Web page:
The US Federal Aviation Administration wants operators of 86 US-registered ATR 42 and ATR 72 regional turboprops perform an inspection of the aircraft's elevator control to prevent possible pitch control problems.

The proposed airworthiness directive (AD), to be issued on 5 August, comes more than a year after the original mandate was issued by the European Aviation Safety Agency in July 2010. ATR released a service bulletin on the problem in May 2010.

Behind the AD was an incident in which an ATR operator, not identified by the FAA, who "experienced in-flight elevator travel limitations with unusual effort being necessary on pitch axis to control the aeroplane, while the 'pitch mistrim' message appeared on the ADU [advisory display unit] display", the proposed AD reads. "The elevators seemed to be jammed."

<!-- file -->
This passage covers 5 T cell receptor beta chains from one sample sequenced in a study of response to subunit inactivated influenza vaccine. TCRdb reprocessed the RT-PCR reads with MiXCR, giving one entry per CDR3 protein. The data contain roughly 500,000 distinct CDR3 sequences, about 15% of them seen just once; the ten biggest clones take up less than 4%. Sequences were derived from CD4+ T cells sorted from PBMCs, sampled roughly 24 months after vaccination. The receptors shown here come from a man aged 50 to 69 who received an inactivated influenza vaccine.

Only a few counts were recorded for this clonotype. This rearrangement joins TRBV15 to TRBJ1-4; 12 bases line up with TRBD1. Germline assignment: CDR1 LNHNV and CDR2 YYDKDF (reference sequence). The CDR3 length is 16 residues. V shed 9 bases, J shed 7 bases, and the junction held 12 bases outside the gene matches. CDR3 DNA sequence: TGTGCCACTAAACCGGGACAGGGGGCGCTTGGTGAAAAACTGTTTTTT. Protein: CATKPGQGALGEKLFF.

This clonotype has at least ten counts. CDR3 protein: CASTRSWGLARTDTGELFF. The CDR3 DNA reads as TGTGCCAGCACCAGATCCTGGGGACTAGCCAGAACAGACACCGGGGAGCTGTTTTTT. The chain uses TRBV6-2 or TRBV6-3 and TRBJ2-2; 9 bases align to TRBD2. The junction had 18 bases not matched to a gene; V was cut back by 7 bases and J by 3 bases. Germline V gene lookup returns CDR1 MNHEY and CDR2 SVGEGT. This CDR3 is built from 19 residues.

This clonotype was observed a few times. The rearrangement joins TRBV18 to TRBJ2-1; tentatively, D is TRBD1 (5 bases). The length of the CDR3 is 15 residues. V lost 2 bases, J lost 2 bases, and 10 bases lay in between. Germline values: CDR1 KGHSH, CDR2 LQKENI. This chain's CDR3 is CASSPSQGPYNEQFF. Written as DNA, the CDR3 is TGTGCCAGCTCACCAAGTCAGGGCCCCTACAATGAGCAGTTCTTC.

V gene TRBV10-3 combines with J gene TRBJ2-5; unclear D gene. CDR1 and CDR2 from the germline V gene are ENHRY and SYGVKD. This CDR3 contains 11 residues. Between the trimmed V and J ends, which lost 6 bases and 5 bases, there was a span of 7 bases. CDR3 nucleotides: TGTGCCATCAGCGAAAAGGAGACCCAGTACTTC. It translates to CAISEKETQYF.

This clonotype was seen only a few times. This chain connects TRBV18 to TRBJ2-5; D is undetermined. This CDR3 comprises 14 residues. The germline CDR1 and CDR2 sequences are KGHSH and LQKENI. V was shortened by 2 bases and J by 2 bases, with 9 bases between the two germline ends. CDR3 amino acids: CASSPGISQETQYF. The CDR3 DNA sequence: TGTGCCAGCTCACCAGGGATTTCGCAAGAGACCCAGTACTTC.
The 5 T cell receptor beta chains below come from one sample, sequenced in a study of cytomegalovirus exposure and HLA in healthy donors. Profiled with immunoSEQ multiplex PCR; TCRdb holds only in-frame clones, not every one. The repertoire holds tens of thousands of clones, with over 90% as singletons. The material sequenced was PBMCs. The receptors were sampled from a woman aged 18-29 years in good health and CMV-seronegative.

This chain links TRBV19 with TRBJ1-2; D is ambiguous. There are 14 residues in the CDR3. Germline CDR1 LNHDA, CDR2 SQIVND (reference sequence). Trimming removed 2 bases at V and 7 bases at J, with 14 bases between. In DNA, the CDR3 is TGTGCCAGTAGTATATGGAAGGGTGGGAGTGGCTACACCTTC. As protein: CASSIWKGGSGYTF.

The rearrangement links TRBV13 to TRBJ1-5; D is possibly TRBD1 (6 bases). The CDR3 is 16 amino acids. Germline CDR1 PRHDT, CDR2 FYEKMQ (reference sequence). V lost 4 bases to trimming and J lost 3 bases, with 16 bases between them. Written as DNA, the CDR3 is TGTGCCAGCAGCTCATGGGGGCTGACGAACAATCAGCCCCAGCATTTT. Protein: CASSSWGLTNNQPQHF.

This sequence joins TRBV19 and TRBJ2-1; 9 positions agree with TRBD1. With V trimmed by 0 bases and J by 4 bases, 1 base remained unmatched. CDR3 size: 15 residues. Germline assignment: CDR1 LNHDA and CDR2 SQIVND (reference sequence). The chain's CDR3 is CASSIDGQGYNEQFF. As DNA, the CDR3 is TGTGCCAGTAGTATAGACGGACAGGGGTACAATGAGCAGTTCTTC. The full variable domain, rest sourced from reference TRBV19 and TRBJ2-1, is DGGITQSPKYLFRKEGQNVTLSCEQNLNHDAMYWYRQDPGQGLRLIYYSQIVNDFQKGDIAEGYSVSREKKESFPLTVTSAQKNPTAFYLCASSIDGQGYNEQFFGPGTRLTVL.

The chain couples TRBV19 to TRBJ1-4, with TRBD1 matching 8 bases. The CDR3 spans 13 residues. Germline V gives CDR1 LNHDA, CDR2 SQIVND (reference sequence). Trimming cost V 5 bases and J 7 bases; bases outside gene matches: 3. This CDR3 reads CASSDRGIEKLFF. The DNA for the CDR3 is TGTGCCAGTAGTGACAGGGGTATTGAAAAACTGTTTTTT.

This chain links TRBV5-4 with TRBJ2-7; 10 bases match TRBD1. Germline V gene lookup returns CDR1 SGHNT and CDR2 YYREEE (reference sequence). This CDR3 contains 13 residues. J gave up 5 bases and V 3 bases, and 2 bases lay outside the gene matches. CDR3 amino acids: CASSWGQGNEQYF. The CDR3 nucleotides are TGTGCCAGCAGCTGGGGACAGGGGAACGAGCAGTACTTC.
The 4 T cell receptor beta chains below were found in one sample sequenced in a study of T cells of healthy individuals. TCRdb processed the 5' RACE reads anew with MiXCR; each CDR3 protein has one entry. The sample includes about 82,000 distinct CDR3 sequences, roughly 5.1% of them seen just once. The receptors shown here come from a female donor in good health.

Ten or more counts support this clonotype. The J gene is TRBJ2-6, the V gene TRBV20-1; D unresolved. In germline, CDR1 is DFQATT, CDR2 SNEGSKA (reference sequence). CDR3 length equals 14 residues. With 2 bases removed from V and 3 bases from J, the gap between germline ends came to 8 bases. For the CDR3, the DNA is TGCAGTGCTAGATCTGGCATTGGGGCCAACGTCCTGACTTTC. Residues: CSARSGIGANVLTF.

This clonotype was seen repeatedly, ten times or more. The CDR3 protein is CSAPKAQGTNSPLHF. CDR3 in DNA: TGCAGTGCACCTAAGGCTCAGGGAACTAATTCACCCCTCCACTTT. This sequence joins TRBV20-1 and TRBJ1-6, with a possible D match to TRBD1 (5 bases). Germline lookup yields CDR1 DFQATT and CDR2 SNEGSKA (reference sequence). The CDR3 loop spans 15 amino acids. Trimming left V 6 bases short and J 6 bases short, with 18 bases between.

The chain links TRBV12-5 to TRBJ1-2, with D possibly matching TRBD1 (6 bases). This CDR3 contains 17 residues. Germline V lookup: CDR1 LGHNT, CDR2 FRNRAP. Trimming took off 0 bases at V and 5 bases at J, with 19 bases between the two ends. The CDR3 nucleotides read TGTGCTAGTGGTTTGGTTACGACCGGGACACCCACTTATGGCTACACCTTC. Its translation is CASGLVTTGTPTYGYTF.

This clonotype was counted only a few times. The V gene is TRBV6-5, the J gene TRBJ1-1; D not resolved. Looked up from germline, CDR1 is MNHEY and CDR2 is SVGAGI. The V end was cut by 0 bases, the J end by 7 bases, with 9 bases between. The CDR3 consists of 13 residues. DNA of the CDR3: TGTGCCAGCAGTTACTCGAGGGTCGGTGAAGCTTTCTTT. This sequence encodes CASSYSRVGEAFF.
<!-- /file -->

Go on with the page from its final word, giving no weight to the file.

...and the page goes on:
Inspectors after the flight found that the left-hand elevator's lower stop assembly was broken "at the level of the angles, which may have prevented the elevator to respond normally to the flight control input", according to the proposed AD.

According to US National Transportation Safety Board records, the incident appears to be the Christmas Day 2009 pitch control problem experienced by the pilots of an American Eagle ATR 72-500 enroute from Midland, Texas to Dallas. The pilots reported having approximately "1 inch" (2.54cm) of control wheel fore/aft movement during cruise, and jammed elevator procedures, which attempt to split the left and right elevators, did not solve the problem during two tries.

While the NTSB has not yet issued a final report on the incident, the preliminary report notes that airline personnel, during the post-flight inspection, found that the separated down limit stop had restricted movement to the left elevator.

If the AD, if finalised as proposed, it would require operators to perform a visual inspection of various hinges and fittings on both the left and right elevators, and fixing any damage uncovered while complying with the May 2010 ATR service bulletin.

Source: Air Transport Intelligence news